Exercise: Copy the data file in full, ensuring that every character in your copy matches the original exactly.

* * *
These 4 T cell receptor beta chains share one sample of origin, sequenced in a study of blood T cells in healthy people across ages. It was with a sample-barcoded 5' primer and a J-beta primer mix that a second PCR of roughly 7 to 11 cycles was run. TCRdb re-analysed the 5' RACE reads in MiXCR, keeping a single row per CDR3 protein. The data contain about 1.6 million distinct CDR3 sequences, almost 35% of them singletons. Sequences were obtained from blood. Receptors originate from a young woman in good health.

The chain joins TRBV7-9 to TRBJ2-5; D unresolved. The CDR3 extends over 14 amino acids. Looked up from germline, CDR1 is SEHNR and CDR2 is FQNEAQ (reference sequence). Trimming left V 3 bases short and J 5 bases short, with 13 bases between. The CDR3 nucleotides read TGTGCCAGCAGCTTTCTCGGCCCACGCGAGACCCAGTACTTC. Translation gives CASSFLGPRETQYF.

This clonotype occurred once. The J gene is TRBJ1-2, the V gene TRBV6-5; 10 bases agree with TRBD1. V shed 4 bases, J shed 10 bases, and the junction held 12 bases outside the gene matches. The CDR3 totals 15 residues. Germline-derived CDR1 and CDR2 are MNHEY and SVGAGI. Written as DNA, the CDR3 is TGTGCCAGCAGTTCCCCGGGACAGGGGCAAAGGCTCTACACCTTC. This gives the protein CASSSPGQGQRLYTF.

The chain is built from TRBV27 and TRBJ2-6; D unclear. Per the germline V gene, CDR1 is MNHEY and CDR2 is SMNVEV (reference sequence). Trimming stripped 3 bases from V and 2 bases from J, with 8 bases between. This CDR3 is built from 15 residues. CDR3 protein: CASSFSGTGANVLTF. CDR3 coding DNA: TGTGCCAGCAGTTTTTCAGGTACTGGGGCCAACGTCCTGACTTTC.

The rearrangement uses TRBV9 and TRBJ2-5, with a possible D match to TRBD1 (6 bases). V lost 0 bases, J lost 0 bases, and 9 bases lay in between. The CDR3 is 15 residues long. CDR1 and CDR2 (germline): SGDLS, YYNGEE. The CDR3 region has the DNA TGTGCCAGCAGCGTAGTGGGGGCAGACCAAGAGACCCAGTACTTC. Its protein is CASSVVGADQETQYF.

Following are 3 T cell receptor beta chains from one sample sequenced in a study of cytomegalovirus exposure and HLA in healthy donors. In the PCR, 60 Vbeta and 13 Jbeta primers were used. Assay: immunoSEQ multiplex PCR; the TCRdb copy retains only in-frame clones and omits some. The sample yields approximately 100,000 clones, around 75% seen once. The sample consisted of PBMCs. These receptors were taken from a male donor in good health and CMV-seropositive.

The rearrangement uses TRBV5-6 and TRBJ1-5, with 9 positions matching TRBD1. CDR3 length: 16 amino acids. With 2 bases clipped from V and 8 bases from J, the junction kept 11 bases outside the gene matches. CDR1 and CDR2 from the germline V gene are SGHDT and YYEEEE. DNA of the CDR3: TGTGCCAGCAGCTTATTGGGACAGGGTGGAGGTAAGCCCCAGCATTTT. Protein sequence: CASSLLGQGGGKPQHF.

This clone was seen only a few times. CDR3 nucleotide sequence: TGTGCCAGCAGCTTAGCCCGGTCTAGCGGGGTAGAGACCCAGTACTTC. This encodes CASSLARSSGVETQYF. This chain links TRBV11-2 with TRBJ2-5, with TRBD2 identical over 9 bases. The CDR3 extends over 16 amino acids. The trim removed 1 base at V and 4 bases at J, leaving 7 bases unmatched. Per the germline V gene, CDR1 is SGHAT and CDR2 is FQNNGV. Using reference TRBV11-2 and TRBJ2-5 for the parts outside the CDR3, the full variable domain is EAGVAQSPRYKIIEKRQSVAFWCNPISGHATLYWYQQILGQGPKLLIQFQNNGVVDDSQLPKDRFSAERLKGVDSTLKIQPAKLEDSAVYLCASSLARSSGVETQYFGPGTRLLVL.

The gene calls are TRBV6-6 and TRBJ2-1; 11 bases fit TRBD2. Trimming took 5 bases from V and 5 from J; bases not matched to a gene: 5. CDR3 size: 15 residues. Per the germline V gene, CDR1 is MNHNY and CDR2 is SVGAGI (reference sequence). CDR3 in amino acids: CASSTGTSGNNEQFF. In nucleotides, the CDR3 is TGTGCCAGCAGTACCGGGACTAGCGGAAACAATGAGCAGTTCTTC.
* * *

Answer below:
These 4 T cell receptor beta chains share one sample of origin, sequenced in a study of blood T cells in healthy people across ages. It was with a sample-barcoded 5' primer and a J-beta primer mix that a second PCR of roughly 7 to 11 cycles was run. TCRdb re-analysed the 5' RACE reads in MiXCR, keeping a single row per CDR3 protein. The data contain about 1.6 million distinct CDR3 sequences, almost 35% of them singletons. Sequences were obtained from blood. Receptors originate from a young woman in good health.

The chain joins TRBV7-9 to TRBJ2-5; D unresolved. The CDR3 extends over 14 amino acids. Looked up from germline, CDR1 is SEHNR and CDR2 is FQNEAQ (reference sequence). Trimming left V 3 bases short and J 5 bases short, with 13 bases between. The CDR3 nucleotides read TGTGCCAGCAGCTTTCTCGGCCCACGCGAGACCCAGTACTTC. Translation gives CASSFLGPRETQYF.

This clonotype occurred once. The J gene is TRBJ1-2, the V gene TRBV6-5; 10 bases agree with TRBD1. V shed 4 bases, J shed 10 bases, and the junction held 12 bases outside the gene matches. The CDR3 totals 15 residues. Germline-derived CDR1 and CDR2 are MNHEY and SVGAGI. Written as DNA, the CDR3 is TGTGCCAGCAGTTCCCCGGGACAGGGGCAAAGGCTCTACACCTTC. This gives the protein CASSSPGQGQRLYTF.

The chain is built from TRBV27 and TRBJ2-6; D unclear. Per the germline V gene, CDR1 is MNHEY and CDR2 is SMNVEV (reference sequence). Trimming stripped 3 bases from V and 2 bases from J, with 8 bases between. This CDR3 is built from 15 residues. CDR3 protein: CASSFSGTGANVLTF. CDR3 coding DNA: TGTGCCAGCAGTTTTTCAGGTACTGGGGCCAACGTCCTGACTTTC.

The rearrangement uses TRBV9 and TRBJ2-5, with a possible D match to TRBD1 (6 bases). V lost 0 bases, J lost 0 bases, and 9 bases lay in between. The CDR3 is 15 residues long. CDR1 and CDR2 (germline): SGDLS, YYNGEE. The CDR3 region has the DNA TGTGCCAGCAGCGTAGTGGGGGCAGACCAAGAGACCCAGTACTTC. Its protein is CASSVVGADQETQYF.

Following are 3 T cell receptor beta chains from one sample sequenced in a study of cytomegalovirus exposure and HLA in healthy donors. In the PCR, 60 Vbeta and 13 Jbeta primers were used. Assay: immunoSEQ multiplex PCR; the TCRdb copy retains only in-frame clones and omits some. The sample yields approximately 100,000 clones, around 75% seen once. The sample consisted of PBMCs. These receptors were taken from a male donor in good health and CMV-seropositive.

The rearrangement uses TRBV5-6 and TRBJ1-5, with 9 positions matching TRBD1. CDR3 length: 16 amino acids. With 2 bases clipped from V and 8 bases from J, the junction kept 11 bases outside the gene matches. CDR1 and CDR2 from the germline V gene are SGHDT and YYEEEE. DNA of the CDR3: TGTGCCAGCAGCTTATTGGGACAGGGTGGAGGTAAGCCCCAGCATTTT. Protein sequence: CASSLLGQGGGKPQHF.

This clone was seen only a few times. CDR3 nucleotide sequence: TGTGCCAGCAGCTTAGCCCGGTCTAGCGGGGTAGAGACCCAGTACTTC. This encodes CASSLARSSGVETQYF. This chain links TRBV11-2 with TRBJ2-5, with TRBD2 identical over 9 bases. The CDR3 extends over 16 amino acids. The trim removed 1 base at V and 4 bases at J, leaving 7 bases unmatched. Per the germline V gene, CDR1 is SGHAT and CDR2 is FQNNGV. Using reference TRBV11-2 and TRBJ2-5 for the parts outside the CDR3, the full variable domain is EAGVAQSPRYKIIEKRQSVAFWCNPISGHATLYWYQQILGQGPKLLIQFQNNGVVDDSQLPKDRFSAERLKGVDSTLKIQPAKLEDSAVYLCASSLARSSGVETQYFGPGTRLLVL.

The gene calls are TRBV6-6 and TRBJ2-1; 11 bases fit TRBD2. Trimming took 5 bases from V and 5 from J; bases not matched to a gene: 5. CDR3 size: 15 residues. Per the germline V gene, CDR1 is MNHNY and CDR2 is SVGAGI (reference sequence). CDR3 in amino acids: CASSTGTSGNNEQFF. In nucleotides, the CDR3 is TGTGCCAGCAGTACCGGGACTAGCGGAAACAATGAGCAGTTCTTC.